BEYOND BLARNEY Nancy E. Carroll, Colin Hamell, and Billy Meleady turn a vaudeville routine into a poem.
The fiddler’s on the ground floor in Trad, but Tevye would nonetheless identify with the play’s history-bound patriarch — though compared with this venerable coot, Sholem Aleichem’s beleaguered dairyman is a spring chicken. The younger half of the father-son team at the heart of Irish dramatist (and performer) Mark Doherty’s hilarious if ultimately poignant fable — which is receiving a fine New England premiere by Tír Na Theatre Company (at the Boston Center for the Arts through April 24) — is 100 years old. His sire’s even older than the œuvre of John Millington Synge — in which he might well be a character. And Synge is just one of a handful of Irish greats, including Yeats and Beckett, who resonate as Doherty’s doddering duo take an unlikely road trip aimed at connecting past and future. The unmarried son, you see, has just let it slip that, some 70 years earlier, there was an “incident” that resulted in the birth of a babe. And Da, retracting one foot from the grave, is determined to find his kin.
So it is that centenarian son Thomas, his body bent to a right angle and missing an arm, and his domineering progenitor, a garrulous wisp missing a leg, set out on their hobbled search for a scion, armed only with the given name of the birth mother and Thomas’s timid recollection that she packed a fierce stare. In the course of 75 minutes, this aged Gogo and Didi cover both more and less ground than you’d expect, Ireland being by proud definition an expansive and insular place. Like Godo and Didi, they repeat their routines, from pelting stolen apples at passing trains to visiting their dead to recalling not just the Troubles but also something Da identifies with horror as the Great Olive Crisis. Like Gogo and Didi, they meet a couple of fellow travelers — in this case other denizens of the sod as ancient, as addled, and as mandrake-rooted to the old ways as they are. But Doherty is not so merciless as Beckett — think of Trad as a Waiting for Godot in which someone may actually show up.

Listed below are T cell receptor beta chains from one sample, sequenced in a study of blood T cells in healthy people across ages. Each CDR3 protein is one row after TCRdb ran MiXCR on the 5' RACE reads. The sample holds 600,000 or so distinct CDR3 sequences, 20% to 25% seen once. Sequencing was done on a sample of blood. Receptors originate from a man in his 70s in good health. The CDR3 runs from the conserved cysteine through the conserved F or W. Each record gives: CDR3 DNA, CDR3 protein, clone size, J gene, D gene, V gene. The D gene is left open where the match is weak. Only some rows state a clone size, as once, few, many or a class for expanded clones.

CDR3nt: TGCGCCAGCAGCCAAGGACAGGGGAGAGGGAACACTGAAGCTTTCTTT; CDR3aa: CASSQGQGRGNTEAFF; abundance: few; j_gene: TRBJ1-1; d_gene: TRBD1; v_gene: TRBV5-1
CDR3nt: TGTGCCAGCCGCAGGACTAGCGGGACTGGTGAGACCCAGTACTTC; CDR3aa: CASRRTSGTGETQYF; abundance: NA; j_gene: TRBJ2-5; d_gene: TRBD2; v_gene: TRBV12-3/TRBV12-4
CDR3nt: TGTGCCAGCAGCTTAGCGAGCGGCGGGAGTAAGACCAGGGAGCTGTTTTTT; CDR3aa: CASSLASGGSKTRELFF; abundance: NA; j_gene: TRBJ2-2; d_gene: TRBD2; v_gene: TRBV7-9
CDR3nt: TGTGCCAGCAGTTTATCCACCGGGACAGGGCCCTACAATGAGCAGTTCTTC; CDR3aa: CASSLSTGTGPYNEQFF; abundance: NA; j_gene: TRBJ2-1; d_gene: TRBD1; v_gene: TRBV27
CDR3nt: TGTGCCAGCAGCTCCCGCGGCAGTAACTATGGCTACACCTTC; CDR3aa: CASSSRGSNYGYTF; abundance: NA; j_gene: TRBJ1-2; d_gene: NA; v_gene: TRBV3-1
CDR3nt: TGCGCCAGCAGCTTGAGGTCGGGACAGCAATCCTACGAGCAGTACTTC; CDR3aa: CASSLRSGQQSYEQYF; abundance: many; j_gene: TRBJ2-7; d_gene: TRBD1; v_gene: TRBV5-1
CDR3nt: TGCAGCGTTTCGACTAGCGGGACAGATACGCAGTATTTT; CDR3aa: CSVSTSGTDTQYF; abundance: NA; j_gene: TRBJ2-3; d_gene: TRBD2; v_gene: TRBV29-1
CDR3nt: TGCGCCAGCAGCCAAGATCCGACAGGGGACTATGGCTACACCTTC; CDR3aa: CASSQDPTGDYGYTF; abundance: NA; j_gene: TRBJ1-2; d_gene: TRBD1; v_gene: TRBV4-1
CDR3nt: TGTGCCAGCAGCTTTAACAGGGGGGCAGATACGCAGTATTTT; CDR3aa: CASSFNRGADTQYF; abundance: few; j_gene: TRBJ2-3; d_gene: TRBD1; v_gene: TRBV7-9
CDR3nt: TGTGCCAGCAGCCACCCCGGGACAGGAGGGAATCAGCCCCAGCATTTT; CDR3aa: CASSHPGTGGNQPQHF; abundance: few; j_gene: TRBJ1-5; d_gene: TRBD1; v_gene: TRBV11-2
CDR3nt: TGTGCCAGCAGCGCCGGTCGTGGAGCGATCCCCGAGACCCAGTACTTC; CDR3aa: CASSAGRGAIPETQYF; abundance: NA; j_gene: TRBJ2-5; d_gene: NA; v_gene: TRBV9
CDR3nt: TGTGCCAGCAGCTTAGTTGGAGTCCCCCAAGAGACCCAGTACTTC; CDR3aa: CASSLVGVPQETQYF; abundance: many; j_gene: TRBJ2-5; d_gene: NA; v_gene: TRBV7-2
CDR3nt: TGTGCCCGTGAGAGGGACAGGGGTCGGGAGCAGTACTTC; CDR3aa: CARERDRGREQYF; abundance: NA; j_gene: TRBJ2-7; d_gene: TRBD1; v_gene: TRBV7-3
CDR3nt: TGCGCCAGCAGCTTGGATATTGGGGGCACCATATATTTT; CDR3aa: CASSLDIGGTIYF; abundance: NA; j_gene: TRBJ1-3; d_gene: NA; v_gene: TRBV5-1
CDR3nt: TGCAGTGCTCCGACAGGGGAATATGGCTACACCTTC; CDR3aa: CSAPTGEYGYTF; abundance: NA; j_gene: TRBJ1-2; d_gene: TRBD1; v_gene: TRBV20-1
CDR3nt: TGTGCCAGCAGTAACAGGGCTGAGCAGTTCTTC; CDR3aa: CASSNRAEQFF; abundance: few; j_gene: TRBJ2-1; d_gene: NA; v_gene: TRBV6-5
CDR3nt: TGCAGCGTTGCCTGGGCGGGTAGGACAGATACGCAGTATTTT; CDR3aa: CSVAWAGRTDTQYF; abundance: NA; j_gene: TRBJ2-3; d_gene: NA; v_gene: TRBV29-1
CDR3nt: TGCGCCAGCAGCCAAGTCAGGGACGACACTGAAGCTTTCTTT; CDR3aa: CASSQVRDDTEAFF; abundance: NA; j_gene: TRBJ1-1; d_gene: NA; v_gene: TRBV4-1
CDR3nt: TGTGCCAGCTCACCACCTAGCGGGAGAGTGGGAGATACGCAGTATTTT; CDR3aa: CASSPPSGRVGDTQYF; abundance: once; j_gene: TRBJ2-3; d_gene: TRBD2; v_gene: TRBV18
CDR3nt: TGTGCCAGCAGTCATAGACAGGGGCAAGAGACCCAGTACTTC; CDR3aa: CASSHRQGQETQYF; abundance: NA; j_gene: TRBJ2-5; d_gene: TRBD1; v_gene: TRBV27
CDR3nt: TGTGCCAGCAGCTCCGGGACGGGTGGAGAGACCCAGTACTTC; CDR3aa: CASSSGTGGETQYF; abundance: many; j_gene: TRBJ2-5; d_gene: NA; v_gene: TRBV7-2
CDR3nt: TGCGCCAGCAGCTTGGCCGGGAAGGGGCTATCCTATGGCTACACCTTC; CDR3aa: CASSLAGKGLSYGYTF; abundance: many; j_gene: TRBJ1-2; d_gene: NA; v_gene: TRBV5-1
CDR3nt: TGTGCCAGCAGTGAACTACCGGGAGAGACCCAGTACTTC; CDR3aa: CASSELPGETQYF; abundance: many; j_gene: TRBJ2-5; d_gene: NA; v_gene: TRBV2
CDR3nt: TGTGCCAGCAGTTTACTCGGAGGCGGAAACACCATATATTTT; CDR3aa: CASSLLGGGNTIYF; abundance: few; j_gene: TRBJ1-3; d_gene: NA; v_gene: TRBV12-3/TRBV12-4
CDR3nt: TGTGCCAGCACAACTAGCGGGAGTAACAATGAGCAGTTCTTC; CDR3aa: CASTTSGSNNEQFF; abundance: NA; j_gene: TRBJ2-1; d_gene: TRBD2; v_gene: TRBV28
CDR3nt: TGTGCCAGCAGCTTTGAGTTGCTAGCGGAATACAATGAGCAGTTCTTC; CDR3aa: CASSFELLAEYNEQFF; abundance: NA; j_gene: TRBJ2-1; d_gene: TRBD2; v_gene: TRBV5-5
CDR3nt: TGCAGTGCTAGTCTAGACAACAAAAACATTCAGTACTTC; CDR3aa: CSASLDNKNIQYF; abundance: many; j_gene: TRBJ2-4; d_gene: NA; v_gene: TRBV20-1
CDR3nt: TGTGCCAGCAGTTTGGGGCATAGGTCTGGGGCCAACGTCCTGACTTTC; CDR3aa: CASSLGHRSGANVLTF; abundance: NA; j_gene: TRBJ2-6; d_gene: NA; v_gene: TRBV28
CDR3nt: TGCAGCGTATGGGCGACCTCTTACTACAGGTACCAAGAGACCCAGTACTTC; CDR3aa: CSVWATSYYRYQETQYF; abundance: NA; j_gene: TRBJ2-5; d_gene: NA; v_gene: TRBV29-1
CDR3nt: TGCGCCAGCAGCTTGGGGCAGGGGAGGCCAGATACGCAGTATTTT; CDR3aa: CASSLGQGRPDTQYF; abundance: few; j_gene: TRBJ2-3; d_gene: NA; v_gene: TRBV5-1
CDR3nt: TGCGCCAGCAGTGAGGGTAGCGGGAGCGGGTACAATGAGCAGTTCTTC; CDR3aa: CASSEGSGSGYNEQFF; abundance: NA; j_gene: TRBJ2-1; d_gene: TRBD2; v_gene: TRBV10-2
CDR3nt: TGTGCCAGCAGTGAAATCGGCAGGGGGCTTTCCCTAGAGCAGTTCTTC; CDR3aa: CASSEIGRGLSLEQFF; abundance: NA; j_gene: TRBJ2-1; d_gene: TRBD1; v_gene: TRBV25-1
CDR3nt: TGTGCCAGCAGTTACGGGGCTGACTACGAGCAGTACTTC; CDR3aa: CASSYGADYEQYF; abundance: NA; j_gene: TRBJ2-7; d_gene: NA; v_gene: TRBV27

I’m not sure what the relationship of the two-year-old Tír Na is to the late, lamented Súgán Theatre Company. But with this production, it’s hard to tell the difference. Súgán honcho Carmel O’Reilly is at the helm of the delightful picaresque, which makes several rambles ’round the ramps of frequent Súgán set designer J. Michael Griggs’s simple yet inventive, dark-toned set. And a superb trio of Súgán vets — Tír Na producing artistic director Colin Hamell, Billy Meleady, and Nancy E. Carroll — play the piece with precision and wit, with only the mournful strains of Morgan Evans-Weiler’s fiddle and Chad Kirchner’s guitar to hint that Trad, though bent on propelling its stunted characters either out of this world or into the future, is more than just a lampoon of boastful, blindered, blarney-strewn Irish tradition. In fact, Doherty’s small tall tale is both a loving encomium to embellished, handed-down history and an exhortation to move on.